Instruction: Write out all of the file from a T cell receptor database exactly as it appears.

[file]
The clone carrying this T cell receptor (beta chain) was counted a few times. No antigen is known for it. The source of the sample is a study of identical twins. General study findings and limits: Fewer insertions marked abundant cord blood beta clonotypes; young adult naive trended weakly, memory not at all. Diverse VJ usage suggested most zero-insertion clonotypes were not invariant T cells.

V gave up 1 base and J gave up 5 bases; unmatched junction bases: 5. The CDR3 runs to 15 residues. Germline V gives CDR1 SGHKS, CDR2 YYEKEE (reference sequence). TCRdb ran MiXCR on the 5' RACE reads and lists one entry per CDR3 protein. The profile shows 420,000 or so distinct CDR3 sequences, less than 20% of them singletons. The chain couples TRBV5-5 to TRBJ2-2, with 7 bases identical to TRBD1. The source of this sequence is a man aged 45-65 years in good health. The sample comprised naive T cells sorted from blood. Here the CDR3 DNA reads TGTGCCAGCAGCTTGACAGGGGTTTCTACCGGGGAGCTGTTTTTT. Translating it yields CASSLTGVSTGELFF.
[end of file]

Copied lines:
The clone carrying this T cell receptor (beta chain) was counted a few times. No antigen is known for it. The source of the sample is a study of identical twins. General study findings and limits: Fewer insertions marked abundant cord blood beta clonotypes; young adult naive trended weakly, memory not at all. Diverse VJ usage suggested most zero-insertion clonotypes were not invariant T cells.

V gave up 1 base and J gave up 5 bases; unmatched junction bases: 5. The CDR3 runs to 15 residues. Germline V gives CDR1 SGHKS, CDR2 YYEKEE (reference sequence). TCRdb ran MiXCR on the 5' RACE reads and lists one entry per CDR3 protein. The profile shows 420,000 or so distinct CDR3 sequences, less than 20% of them singletons. The chain couples TRBV5-5 to TRBJ2-2, with 7 bases identical to TRBD1. The source of this sequence is a man aged 45-65 years in good health. The sample comprised naive T cells sorted from blood. Here the CDR3 DNA reads TGTGCCAGCAGCTTGACAGGGGTTTCTACCGGGGAGCTGTTTTTT. Translating it yields CASSLTGVSTGELFF.